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What is the summary of 'Of Studies' by Francis Bacon?

Tara Andrews

in Higher Education

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Jessie Thompson on April 14, 2020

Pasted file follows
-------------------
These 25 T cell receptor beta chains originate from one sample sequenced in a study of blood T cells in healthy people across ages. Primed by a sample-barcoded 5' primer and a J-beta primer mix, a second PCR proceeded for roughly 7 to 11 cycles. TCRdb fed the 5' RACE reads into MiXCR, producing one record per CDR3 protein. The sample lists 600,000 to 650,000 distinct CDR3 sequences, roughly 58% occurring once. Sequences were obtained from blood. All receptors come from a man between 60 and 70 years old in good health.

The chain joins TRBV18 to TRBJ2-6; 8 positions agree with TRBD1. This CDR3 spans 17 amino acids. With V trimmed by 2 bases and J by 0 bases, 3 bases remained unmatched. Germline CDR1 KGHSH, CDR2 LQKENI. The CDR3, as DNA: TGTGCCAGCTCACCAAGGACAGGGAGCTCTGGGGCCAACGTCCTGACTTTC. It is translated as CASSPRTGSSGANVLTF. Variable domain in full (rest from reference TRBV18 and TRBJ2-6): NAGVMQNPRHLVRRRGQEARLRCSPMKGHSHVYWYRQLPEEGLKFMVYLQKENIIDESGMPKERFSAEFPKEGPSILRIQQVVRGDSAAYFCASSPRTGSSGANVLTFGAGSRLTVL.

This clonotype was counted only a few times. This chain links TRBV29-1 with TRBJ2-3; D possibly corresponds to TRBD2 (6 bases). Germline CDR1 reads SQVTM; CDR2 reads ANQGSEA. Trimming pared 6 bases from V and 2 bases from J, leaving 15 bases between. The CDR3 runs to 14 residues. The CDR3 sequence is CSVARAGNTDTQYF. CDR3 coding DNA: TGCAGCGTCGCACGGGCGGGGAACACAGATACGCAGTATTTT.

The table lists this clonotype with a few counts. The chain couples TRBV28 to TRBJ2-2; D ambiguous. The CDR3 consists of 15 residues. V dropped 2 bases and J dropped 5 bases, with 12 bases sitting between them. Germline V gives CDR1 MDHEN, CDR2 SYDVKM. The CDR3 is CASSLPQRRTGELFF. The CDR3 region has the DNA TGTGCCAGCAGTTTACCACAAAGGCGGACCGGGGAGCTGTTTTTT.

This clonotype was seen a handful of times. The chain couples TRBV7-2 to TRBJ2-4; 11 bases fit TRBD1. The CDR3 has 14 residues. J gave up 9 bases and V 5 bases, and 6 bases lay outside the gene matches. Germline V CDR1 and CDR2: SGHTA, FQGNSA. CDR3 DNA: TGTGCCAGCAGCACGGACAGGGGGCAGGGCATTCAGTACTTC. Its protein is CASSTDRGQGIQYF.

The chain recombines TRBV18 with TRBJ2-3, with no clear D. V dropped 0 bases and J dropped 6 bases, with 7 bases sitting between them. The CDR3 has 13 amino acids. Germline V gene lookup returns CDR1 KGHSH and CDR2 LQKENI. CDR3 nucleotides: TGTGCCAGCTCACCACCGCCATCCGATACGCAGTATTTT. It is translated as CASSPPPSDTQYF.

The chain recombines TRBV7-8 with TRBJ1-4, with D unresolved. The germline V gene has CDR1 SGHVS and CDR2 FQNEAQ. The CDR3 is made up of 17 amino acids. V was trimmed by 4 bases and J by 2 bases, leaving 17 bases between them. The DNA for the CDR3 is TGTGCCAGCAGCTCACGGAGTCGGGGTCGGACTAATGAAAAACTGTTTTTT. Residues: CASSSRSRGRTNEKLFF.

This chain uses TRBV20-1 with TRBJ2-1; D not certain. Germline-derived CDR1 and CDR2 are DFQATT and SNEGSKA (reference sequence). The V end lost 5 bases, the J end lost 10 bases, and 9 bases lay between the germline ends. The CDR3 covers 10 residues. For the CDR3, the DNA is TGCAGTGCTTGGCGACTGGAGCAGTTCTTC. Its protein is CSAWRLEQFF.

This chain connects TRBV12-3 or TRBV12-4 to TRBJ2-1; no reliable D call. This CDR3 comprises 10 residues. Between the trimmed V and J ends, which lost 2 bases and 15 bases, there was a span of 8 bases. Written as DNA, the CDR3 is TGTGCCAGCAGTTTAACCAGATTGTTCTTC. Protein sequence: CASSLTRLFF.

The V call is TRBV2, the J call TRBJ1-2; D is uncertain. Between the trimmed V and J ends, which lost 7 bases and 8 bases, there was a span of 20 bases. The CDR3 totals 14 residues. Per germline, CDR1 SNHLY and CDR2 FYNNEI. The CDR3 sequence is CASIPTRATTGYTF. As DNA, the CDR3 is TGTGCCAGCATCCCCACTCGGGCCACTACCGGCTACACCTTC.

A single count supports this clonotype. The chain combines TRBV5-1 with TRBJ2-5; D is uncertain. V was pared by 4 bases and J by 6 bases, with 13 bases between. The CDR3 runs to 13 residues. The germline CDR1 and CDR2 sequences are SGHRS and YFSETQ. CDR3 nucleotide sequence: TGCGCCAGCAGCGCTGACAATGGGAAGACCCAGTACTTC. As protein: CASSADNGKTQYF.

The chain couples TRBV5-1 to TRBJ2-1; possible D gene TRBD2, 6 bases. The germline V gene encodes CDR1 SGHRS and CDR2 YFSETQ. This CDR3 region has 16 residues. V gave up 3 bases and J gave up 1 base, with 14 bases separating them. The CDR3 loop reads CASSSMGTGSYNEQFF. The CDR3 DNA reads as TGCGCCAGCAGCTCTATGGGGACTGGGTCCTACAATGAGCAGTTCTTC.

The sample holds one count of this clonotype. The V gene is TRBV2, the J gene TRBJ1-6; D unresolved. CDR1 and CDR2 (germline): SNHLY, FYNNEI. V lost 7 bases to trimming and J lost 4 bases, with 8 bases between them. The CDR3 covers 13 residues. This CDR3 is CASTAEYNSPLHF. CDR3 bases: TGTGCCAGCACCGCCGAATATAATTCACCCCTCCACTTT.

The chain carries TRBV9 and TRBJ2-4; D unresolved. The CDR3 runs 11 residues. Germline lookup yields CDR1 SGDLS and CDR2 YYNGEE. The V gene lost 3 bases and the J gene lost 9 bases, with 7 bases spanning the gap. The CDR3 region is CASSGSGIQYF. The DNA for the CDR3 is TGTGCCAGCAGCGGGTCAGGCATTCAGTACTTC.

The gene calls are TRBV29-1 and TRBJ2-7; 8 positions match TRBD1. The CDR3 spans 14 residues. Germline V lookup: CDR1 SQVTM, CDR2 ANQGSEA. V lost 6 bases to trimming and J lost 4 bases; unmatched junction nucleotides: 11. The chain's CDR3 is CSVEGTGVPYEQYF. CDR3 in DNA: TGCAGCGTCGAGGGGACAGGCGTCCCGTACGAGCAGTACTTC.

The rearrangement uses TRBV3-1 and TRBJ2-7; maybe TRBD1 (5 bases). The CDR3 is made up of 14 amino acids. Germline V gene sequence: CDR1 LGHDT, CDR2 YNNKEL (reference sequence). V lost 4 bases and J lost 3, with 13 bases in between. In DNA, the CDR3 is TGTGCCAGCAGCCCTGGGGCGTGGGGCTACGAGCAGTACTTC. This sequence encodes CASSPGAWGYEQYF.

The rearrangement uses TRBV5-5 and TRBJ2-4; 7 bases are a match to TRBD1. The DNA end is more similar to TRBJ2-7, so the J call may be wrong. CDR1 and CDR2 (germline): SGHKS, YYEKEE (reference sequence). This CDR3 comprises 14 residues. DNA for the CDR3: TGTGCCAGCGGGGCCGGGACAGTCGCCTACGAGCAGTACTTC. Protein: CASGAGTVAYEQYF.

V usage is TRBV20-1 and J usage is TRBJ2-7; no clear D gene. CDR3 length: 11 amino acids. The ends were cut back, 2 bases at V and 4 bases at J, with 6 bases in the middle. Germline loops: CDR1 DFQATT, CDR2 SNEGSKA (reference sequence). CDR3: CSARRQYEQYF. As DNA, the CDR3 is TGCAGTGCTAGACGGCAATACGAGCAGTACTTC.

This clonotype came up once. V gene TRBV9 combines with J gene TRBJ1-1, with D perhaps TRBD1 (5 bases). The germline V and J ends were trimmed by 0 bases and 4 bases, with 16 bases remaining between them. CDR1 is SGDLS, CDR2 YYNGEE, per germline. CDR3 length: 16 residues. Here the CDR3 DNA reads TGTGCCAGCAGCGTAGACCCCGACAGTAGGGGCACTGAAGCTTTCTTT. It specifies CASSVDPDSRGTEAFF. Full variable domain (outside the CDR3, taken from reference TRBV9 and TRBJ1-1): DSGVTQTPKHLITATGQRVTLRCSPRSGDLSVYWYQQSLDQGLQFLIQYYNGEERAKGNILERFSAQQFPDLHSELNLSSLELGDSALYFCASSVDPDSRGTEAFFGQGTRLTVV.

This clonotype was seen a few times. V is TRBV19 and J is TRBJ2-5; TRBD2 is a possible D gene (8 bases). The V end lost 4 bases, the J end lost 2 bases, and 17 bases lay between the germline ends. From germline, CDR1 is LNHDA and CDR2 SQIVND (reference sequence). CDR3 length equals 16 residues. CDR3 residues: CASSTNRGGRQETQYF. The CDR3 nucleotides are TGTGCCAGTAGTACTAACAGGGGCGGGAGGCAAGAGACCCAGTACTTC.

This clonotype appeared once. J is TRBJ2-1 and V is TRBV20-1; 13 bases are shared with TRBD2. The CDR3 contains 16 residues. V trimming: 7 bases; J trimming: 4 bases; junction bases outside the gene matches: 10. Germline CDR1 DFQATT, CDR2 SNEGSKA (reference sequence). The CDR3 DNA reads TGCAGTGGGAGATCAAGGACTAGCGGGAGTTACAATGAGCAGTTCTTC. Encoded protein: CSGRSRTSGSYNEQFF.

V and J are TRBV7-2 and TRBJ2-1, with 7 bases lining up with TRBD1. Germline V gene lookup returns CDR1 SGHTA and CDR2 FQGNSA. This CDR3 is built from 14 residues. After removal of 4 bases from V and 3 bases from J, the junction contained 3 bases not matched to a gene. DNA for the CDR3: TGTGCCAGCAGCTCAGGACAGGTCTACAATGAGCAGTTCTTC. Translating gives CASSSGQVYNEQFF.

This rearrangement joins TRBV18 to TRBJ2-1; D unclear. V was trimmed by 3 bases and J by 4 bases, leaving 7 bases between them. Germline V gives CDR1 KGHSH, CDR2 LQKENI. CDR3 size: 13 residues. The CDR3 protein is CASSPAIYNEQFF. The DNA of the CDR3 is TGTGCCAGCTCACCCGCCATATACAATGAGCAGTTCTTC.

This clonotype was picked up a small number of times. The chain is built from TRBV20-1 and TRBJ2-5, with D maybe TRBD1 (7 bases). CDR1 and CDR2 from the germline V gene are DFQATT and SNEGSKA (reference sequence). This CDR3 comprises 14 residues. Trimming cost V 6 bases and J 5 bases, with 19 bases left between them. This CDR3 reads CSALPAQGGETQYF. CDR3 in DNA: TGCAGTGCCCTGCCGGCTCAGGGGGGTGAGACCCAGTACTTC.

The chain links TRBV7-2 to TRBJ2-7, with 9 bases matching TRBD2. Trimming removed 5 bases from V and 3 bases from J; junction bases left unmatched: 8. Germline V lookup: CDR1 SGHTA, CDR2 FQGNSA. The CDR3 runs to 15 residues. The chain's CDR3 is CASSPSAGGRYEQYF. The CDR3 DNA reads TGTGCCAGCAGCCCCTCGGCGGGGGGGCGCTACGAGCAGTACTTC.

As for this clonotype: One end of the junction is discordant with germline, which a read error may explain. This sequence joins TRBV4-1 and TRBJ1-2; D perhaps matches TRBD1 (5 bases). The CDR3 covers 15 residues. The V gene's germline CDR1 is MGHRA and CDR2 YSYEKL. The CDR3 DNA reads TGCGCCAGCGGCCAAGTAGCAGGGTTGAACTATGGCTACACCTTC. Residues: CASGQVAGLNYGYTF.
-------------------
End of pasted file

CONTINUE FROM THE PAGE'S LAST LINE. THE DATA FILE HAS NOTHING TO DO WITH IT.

Studies to provide to any person with a high degree of pleasure and enjoyment. Studies enhance our capabilities, our skill, competence and even power. We become more educated, we gain wisdom. Do not study to be argumentative but to explain and teach others and to influence to greater advantage and good of their fellow men and women. Simple men become wise through studies, wise men make good use of them Their chief use for delight is in privateness and retiring, for ornament, is in discourse, and for ability, is in the judge. It is an essay written to inform us of the benefits of studying. He tells us that the natural abilities are like natural plants that need pruning by study. The study is the application of the mind to learning and understanding of a subject, especially through reading, which is perhaps why by 'studying', Sir Francis Bacon mostly refers to reading. He said read is not for discussion ' but to weigh. In his short essay, he strives to persuade you to study, and tells us how to study if we are to make the best of what we read. "Of Studies" by Francis Bacon The purpose of this work is to analyse the sixteenth Century, Francis Bacon in his essay "Of Studies" by summarizing its main points and the importance of its statements to this day. Francis Bacon was an English Philosopher and writer best known as the founder of the modernempirical tradition based on the rational analysis of the data obtained through the observation and experimentation of the physical world. The main focus of Bacon's essay rests on explaining to the reader the importance of the Study of knowledge in terms of its practical application towards the individual and his society. His first analysis is an exposition on the purposes or uses that different individuals can have by approaching Study -"…the delight, ornament, and for ability"- And how certain professions are better served by individuals with study knowledge . As he mentions the virtues of Study he also points out its vices: -"to spend too much time in the studio is sloth…" in Addition, the Study of how it influences our understanding of the Nature, and in opposition, how our experience of the Nature of the limits of our acquired knowledge. After that, the Authorpresents the concept of how different individuals with differentmental skills and interests in life, approach the idea of studying-"Crafty men contemn studies…"- and offers advice on how study should be applied: -"…but to weight and consider"- Then Bacon goes into expressing his ideas in how the means to acquire Study knowledge, books, can be categorized and read according to their content and value to the individual. The benefits of studying are Bacon's final approach. The benefits in terms of the definition of a "Man" for his ability to read, write or confer, and in terms of being the medicine for any "impediment in the wit" and by giving "receipts" to "every defect of the mind". Certainly, some of Francis Bacon's insights in this subject are of value after 400 years of social evolution. We can see this when we read the phrase "they perfect Nature, and are perfected by experience…" However, some of the concepts expressed in his Essay have to be understood through the glass of time. With this I mean the Society, the values and concepts different altogethers to what we know today. By that time, the Society was strongly influenced by the idea of literacy and illiteracy (relatively few were educated and could read and write). Only educated people had access to knowledge and by that, to social status and opportunity. Today it would be difficult to accept ideas that relate to skills or professions towards an attitude of approach to Study. Today, a skilled mechanic or carpenter can certainly be a studied person. Today most of the people in our Society have the possibility of reading and by that, to get knowledgeindependently of what our personal options, in terms of profession. Also we must consider how today we value thespecialization of knowledge than in the past, which is characterized by the more generic and limited access to knowledge, was not an important factor in the conceptualization and understanding of study knowledge as to the extent that what we see today. Finally, it is doubtful that the benefits of study can be approached as a recipe for any "intellectual illness". We now know that the real illnesses are related to mental conditions and notnecessarily to our mental skills, abilities or the lack of them and by that Imean that Bacon's solutions to those conditions are substantially naÃve under the real understanding of Human psychology. Concepts and ideas evolve at the same time that the Humancondition changes in all aspects of social, scientific, political, and economic. Looking through the glass of time and compare the past with the present, we come to the realization of the universality and the resistance of some of the concepts and of the fragility and impermanence of some others. Bacon explains how and why study.k.a. the knowledge is important. Put the valluue of knowledge in practice. Bacon considers to what studies could be put. He is so interested in their theoretical promise than in their practical utility. His writing is direct and precise. It avoids the meandering find your way free form of other essays. Francisco reaches the point in its opening sentence, "Studies serve for delight, for ornament, and for ability." He then elaborates on how studies are useful in these three ways. And he wastes no words in detailing the uses of the "studies" of the Renaissance gentlemen. One of the attractions of Bacon's essay is his skillful use of parallel sentence structure, as exemplified in the opening sentence and throughout "Of Studies." This stylistic technique lends clarity and order of the scripture, as in "crafty men condemn studies, simple men admire them, and wise men use them," which in its straightforward assertiveness exhibits confidence and elegance, and the clarity and emphasis. Pasttimes in Privateness and Retirement, Ornaments for discourse, and for the ability of judgment.